How technology can reduce errors and improve patient safety
MPs, industry, patient safety charities and NHS representatives recently came together at Omnicell’s recent health summit to discuss ways technology can improve medication processes and reduce clinical errors.
Omnicell UK & Ireland, a leading provider of automated healthcare and medication adherence solutions, hosted a health summit on the eve of World Patient Safety Day, to discuss the impact of medication errors on patients and the NHS. The session focussed on the role technology can play in preventing such issues.
The Summit, this year held via webinar, comes off the backdrop of the Department of Health and Social Care disclosing that in England 237 million mistakes occur every year at some point in the medication process. These errors cause serious issues for patient safety, but also place a significant cost burden on an already stretched NHS. The 2019 Patient Safety Strategy published by NHS England and NHS Improvement also found the NHS failed to save 11,000 lives a year due to safety concerns with the cost of extra treatment needed following incidents being over £1 billion.
Andrea Jenkyns MP, Chair of the All-Party Parliamentary Group on Patient Safety, formally opened the summit and welcomed policy makers, patient groups, industry and workforce representatives.
Several high-profile panel members answered a series of questions from the audience on solutions and best practice to improve patient safety with the aim of debating and sharing ideas on how to meet challenges and the impact of Covid-19. These panel members included;
• Prof. Liz Kay, Former Director of Pharmacy at Leeds Teaching Hospitals NHS Trust
• Heather Randle, Professional Lead for Medication Management at Royal College of Nursing
• Clive Flashman, Chief Digital Officer at Patient Safety Learning
• Ed Platt, Automation Director, Omnicell
Heather Randle, from the RCN, spoke around the importance of being able to use information to prevent medication shortages and stock-outs. Stock-outs can lead to a valuable waste of nursing time as they search for medication and can delay patients getting the right dose, of the right drugs on time. Heather explained: “In supermarkets they know what stock they have and can make sure there is enough food on the shelves to meet demand. We should be able to do exactly the same thing for medication in hospital. We need to use data to predict what is needed and where so we can avoid stock outs and shortages as this is a risk to patient safety.”
Professor Liz Kay, Former Director of Pharmacy at Leeds Teaching Hospitals NHS Trust, agreed that data was immensely useful, particularly around missed doses. She highlighted; “Linking that data back to the patient story is equally as important. When you link a missed dose back to a patient then it brings it more alive than when you speak about a set of figures.” She went on to explain how “making it easy to do the right thing” was one of the ways hospitals could minimise the risk of human error causing medication errors. She said: “Having a range of standardised products can help to minimise error alongside supporting the development of the workforce and reviewing their skills mix.” She also spoke from first- hand experience how Covid-19 had started to result in a cultural change within the NHS when it came to technology. Liz pointed out, “Since Covid I have seen good progress in relation to adopting technology. However, we are still at the start of a long journey and there is still very much more to do.”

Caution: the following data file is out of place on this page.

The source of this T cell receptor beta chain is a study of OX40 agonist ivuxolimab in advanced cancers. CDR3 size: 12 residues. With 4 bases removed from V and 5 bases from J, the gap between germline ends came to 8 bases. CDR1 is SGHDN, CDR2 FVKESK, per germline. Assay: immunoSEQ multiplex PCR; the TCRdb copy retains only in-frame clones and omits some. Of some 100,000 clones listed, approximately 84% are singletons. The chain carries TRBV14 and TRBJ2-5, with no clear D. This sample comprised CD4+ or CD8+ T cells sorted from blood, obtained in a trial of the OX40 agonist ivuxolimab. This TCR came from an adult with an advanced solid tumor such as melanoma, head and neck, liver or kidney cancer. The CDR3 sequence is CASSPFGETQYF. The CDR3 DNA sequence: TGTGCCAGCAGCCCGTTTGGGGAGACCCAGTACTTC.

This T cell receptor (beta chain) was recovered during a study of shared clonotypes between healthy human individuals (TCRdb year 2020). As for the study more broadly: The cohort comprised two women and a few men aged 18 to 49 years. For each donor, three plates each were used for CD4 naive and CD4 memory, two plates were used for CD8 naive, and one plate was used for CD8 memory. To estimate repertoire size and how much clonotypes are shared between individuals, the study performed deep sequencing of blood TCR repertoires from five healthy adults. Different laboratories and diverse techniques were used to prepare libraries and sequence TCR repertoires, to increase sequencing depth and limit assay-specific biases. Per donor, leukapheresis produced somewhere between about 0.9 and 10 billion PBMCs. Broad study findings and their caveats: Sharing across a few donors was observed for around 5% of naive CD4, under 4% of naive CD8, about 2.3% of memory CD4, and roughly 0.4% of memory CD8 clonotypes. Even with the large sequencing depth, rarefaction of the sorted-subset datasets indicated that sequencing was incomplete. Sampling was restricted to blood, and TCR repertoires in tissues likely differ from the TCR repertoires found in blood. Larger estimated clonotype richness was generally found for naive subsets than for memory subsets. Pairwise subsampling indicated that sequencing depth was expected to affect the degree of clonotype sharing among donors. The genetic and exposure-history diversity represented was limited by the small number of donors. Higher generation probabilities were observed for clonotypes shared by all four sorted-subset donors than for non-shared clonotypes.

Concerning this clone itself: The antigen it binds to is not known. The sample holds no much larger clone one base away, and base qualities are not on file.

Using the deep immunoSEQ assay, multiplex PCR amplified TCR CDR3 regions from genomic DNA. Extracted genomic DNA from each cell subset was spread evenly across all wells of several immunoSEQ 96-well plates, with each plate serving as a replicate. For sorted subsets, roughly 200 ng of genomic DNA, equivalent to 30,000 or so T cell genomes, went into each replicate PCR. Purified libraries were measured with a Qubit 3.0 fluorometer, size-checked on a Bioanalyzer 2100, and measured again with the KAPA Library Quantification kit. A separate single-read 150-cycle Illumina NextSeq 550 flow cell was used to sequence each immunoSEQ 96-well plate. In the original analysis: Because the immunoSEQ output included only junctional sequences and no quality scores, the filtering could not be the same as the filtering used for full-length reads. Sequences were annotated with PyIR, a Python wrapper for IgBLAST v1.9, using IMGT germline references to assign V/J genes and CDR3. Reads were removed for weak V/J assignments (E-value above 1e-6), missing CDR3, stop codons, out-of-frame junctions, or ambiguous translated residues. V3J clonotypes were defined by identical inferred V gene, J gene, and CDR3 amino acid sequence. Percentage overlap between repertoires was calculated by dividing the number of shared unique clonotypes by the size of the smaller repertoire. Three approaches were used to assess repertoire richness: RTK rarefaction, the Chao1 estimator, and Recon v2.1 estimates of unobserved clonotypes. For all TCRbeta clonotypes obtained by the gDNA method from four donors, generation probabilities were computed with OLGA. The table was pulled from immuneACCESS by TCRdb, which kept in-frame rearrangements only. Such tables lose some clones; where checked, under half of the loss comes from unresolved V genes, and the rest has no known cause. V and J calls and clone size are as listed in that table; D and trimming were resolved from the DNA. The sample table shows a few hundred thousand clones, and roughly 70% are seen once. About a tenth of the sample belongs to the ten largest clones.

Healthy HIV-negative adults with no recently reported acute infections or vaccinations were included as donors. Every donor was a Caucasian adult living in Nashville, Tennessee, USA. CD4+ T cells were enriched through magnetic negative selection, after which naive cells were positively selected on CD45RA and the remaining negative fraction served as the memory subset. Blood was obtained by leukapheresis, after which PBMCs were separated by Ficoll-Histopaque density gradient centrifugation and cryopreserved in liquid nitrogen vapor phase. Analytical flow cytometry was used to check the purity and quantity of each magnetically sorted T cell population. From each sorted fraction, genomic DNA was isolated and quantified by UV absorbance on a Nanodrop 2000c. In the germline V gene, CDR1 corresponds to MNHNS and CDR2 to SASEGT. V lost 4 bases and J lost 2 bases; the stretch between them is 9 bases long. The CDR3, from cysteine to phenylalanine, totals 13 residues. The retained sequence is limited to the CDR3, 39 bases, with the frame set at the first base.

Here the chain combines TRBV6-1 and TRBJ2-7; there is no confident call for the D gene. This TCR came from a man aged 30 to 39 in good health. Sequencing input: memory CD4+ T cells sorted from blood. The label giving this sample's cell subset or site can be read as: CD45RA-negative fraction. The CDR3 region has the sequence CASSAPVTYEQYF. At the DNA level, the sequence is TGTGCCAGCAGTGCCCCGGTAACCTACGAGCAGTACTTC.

Clive Flashman, Chief Digital Officer at Patient Safety Learning agreed that the NHS had become more collaborative and familiar with technology since Covid; “We’ve seen a definite increase in tele-health and tele-meds. Covid has forced cultural blockers that were there before to be removed out of necessity. There has been a growth in robotic pharmacy automation to free up staff time from high volume administration tasks to do more complex work that adds value for patients.” But with the second-wave of Covid-19 still a very real threat he advised; “We don’t want to wait until the next wave to learn a lesson – we need to learn lessons now. Quality Improvement Leads should be focussed on what went right and what went wrong over that period between March and May. They need to be looking at what we can learn from that now and what we can do differently next time. If we don’t do that, we won’t succeed in the second wave where we might fail.”
Ed Platt, Automation Director, Omnicell UK & Ireland, added; “Challenges within the NHS throughout COVID has forced them to embrace technology and drive innovation. It’s important that when things go back to normal, we don’t go back to the same status quo. We need to invest in the right infrastructure in hospitals so unnecessary demands and stress are not put on pharmacy, supply managers and nurses so they are free to focus on patient care not administration tasks.”
He also agreed with the importance of harnessing data to predict demand saying; “Using data can help to drive decisions before a trend has a negative impact on patients. We can use data to make sure the right dose of the right medication is available at the right time for the right patient. We’ve been working with customers during COVID to use data that already exists to identify shortfalls in medication and potential trends in increased usage so the central pharmacy department are aware and can take early action to meet demand.”